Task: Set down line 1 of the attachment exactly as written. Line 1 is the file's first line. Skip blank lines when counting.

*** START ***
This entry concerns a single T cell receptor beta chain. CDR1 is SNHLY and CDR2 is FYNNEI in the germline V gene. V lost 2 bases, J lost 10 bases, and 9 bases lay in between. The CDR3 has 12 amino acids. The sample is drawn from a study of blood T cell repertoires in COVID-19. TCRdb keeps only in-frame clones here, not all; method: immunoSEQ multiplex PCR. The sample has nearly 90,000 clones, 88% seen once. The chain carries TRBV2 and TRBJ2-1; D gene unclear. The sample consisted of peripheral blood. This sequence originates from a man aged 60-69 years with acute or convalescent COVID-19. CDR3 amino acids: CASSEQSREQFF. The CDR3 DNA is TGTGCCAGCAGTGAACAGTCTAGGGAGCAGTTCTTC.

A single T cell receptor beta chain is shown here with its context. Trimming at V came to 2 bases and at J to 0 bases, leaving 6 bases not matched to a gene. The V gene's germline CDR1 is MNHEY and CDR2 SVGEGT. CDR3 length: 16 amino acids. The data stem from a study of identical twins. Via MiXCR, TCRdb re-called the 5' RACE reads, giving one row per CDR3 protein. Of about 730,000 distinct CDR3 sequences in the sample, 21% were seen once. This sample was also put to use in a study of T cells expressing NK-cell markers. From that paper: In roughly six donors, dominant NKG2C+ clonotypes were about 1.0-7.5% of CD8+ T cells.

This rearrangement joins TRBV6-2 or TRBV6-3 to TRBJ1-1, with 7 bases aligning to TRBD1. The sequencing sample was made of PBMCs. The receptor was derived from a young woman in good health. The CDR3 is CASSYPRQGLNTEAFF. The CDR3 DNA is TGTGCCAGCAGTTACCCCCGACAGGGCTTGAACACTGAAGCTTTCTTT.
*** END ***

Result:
This entry concerns a single T cell receptor beta chain. CDR1 is SNHLY and CDR2 is FYNNEI in the germline V gene. V lost 2 bases, J lost 10 bases, and 9 bases lay in between. The CDR3 has 12 amino acids. The sample is drawn from a study of blood T cell repertoires in COVID-19. TCRdb keeps only in-frame clones here, not all; method: immunoSEQ multiplex PCR. The sample has nearly 90,000 clones, 88% seen once. The chain carries TRBV2 and TRBJ2-1; D gene unclear. The sample consisted of peripheral blood. This sequence originates from a man aged 60-69 years with acute or convalescent COVID-19. CDR3 amino acids: CASSEQSREQFF. The CDR3 DNA is TGTGCCAGCAGTGAACAGTCTAGGGAGCAGTTCTTC.